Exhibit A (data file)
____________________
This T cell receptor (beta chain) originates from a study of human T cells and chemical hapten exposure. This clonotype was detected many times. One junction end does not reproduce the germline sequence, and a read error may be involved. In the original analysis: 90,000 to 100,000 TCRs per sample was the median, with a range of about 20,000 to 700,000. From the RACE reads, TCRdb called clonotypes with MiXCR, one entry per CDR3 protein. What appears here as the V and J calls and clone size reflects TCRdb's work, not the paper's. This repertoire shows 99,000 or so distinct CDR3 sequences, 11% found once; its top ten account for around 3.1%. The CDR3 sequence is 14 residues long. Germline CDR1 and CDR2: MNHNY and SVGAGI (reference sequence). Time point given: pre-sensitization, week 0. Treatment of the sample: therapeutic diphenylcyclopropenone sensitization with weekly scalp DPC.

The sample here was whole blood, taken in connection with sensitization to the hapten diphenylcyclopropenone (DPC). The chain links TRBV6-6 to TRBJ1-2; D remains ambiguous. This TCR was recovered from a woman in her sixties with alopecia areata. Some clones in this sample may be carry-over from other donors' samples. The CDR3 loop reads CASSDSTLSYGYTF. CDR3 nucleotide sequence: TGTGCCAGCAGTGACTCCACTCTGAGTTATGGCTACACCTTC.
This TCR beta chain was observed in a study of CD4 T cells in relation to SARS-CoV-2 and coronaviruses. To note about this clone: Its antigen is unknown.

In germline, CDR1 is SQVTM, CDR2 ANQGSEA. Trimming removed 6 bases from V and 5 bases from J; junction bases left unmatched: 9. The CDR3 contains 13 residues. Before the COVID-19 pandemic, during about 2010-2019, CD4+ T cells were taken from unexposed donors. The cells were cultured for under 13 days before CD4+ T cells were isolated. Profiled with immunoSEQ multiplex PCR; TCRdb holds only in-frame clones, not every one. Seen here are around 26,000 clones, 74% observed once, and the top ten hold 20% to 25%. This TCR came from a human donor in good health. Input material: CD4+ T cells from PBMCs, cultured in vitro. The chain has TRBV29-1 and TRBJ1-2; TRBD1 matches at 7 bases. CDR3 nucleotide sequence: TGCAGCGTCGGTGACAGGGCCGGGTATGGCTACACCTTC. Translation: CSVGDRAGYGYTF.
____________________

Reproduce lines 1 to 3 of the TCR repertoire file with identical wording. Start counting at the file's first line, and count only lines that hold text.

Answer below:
This T cell receptor (beta chain) originates from a study of human T cells and chemical hapten exposure. This clonotype was detected many times. One junction end does not reproduce the germline sequence, and a read error may be involved. In the original analysis: 90,000 to 100,000 TCRs per sample was the median, with a range of about 20,000 to 700,000. From the RACE reads, TCRdb called clonotypes with MiXCR, one entry per CDR3 protein. What appears here as the V and J calls and clone size reflects TCRdb's work, not the paper's. This repertoire shows 99,000 or so distinct CDR3 sequences, 11% found once; its top ten account for around 3.1%. The CDR3 sequence is 14 residues long. Germline CDR1 and CDR2: MNHNY and SVGAGI (reference sequence). Time point given: pre-sensitization, week 0. Treatment of the sample: therapeutic diphenylcyclopropenone sensitization with weekly scalp DPC.

The sample here was whole blood, taken in connection with sensitization to the hapten diphenylcyclopropenone (DPC). The chain links TRBV6-6 to TRBJ1-2; D remains ambiguous. This TCR was recovered from a woman in her sixties with alopecia areata. Some clones in this sample may be carry-over from other donors' samples. The CDR3 loop reads CASSDSTLSYGYTF. CDR3 nucleotide sequence: TGTGCCAGCAGTGACTCCACTCTGAGTTATGGCTACACCTTC.
This TCR beta chain was observed in a study of CD4 T cells in relation to SARS-CoV-2 and coronaviruses. To note about this clone: Its antigen is unknown.